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South Korea's monetary policy should be more accommodative, KDI says

[SEOUL] South Korea's monetary policy should be more accommodative to help price gains reach the central bank's inflation target, the Korea Development Institute said in its bi-annual statement on the economic outlook.

The state-run think tank also lowered its growth projection for 2016 to 2.6 per cent, from 3 per cent. KDI's revision comes after the Bank of Korea cut its outlook to 2.8 per cent in April. The government hasn't changed its 3.1 per cent estimate.

"Domestic demand will gradually improve on construction investment, but the exports slump will persist," KDI said.

Downside risks to the outlook come from any delay in corporate restructuring, which would increase economic uncertainty, or any flow on effects from potential mass layoff from the restructuring, KDI said.

The research institute's call for more monetary easing comes after the BOK held its key interest rate unchanged at a record-low of 1.5 per cent since June 2015.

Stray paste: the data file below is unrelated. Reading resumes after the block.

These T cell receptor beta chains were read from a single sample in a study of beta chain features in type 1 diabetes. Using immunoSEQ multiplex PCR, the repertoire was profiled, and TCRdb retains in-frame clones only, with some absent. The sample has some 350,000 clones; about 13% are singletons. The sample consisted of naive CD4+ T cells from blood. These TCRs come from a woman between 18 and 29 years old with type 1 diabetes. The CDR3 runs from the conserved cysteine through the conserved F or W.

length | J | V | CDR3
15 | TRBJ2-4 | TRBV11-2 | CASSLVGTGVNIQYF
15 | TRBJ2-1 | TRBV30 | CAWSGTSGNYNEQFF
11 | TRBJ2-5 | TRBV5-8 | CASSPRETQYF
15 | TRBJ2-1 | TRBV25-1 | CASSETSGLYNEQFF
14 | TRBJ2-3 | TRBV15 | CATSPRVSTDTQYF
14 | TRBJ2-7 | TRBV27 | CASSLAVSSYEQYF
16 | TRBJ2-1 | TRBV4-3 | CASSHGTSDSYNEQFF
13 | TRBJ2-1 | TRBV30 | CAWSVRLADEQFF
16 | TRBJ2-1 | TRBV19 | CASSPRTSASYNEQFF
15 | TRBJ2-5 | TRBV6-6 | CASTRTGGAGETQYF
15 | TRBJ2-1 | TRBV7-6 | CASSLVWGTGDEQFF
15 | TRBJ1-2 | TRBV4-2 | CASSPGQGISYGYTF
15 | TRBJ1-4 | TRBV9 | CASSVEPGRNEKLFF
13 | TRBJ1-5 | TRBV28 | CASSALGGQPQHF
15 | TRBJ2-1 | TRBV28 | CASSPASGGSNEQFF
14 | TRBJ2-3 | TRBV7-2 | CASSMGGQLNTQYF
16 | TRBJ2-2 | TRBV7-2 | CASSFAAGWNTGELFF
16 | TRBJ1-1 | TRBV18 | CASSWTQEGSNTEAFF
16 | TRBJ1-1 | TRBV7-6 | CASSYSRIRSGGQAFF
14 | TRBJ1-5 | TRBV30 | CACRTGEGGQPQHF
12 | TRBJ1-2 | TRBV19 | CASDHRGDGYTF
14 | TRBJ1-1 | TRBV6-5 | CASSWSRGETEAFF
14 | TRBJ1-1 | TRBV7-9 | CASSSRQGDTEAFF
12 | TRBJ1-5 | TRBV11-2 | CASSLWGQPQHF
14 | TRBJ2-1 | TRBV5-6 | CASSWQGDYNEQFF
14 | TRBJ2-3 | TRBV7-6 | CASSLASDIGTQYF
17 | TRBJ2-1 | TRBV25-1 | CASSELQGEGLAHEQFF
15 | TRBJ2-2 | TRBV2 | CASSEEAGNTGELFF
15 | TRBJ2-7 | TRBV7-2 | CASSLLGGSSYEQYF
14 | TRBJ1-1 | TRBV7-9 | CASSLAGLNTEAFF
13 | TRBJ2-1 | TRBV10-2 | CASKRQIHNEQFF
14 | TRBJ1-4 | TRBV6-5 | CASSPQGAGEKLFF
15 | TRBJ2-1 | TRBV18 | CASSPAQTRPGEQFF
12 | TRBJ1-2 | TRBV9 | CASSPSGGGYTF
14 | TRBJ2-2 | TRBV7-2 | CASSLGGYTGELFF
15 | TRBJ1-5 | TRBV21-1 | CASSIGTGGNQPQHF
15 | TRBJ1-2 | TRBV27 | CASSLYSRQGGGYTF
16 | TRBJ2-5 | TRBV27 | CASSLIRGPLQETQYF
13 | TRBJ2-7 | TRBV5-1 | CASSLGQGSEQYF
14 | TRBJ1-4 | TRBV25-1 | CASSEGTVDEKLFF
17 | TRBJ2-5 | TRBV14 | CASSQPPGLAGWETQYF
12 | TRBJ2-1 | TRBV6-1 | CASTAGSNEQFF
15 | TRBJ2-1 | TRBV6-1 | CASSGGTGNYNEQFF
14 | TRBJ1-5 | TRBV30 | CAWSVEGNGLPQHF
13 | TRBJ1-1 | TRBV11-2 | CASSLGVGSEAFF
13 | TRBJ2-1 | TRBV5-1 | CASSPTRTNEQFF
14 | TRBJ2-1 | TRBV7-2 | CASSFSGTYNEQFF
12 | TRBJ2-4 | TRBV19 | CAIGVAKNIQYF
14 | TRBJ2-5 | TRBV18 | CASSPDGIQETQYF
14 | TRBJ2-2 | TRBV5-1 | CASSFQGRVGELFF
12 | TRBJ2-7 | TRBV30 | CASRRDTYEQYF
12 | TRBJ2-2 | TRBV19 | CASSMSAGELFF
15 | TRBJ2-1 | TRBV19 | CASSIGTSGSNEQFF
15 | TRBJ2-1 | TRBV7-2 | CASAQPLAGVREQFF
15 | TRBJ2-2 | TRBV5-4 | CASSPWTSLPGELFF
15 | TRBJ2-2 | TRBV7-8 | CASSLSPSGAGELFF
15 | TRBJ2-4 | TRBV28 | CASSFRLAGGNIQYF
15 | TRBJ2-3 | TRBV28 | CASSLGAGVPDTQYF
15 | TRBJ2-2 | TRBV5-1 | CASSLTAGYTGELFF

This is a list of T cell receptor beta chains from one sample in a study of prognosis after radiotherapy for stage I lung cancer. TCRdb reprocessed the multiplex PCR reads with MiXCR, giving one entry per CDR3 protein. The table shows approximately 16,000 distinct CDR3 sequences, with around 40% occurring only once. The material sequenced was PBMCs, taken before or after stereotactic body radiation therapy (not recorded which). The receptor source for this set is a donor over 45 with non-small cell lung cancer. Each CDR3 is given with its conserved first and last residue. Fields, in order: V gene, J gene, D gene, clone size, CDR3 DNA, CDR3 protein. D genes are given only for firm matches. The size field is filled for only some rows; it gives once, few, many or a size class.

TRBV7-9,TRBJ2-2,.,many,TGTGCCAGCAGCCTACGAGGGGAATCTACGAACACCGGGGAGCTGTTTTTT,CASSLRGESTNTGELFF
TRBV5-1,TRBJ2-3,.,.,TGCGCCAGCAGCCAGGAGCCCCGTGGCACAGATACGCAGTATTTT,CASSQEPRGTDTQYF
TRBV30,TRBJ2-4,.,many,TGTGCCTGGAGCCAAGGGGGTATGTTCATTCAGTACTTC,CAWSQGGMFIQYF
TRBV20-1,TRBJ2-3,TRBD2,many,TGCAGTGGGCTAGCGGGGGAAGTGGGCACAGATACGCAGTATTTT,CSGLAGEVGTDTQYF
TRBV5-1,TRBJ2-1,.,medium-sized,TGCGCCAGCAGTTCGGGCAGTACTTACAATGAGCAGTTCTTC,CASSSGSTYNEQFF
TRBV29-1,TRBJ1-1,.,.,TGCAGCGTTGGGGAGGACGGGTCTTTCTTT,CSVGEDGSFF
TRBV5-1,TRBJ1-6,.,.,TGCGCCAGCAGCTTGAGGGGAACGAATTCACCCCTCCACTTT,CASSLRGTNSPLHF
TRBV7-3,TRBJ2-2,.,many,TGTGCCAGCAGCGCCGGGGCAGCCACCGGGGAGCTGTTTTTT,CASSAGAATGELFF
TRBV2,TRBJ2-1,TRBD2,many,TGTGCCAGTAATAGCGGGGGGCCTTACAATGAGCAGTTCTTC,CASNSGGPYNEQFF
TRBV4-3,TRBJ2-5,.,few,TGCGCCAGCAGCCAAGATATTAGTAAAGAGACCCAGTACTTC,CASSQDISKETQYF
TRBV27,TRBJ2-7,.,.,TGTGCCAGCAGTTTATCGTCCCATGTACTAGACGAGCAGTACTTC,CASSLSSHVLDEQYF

Governor Lee Ju Yeol said at a press briefing this month that the current rate is "not insufficient" to support the economy, and added that the central bank can consider the impact from corporate restructuring when it decides future policy.

Korea's consumer prices rose one per cent in April from last year, far below the central bank's 2 per cent inflation target. The BOK set the goal at 2 per cent from this year, after targeting a range of 2.5 per cent to 3.5 per cent during 2013-2015.

KDI said looser monetary policy would help in contending with potential economy contraction after corporate restructuring. The institute also said risks from more accommodative policy have decreased with the pace of household debt gains likely to slow as banks impose stricter lending screening and as the Federal Reserve is expected to raise rates gradually.

KDI said fiscal policy should play an "active role" to facilitate corporate restructuring and prepare for unexpected contraction in the economy or rise in jobless rate.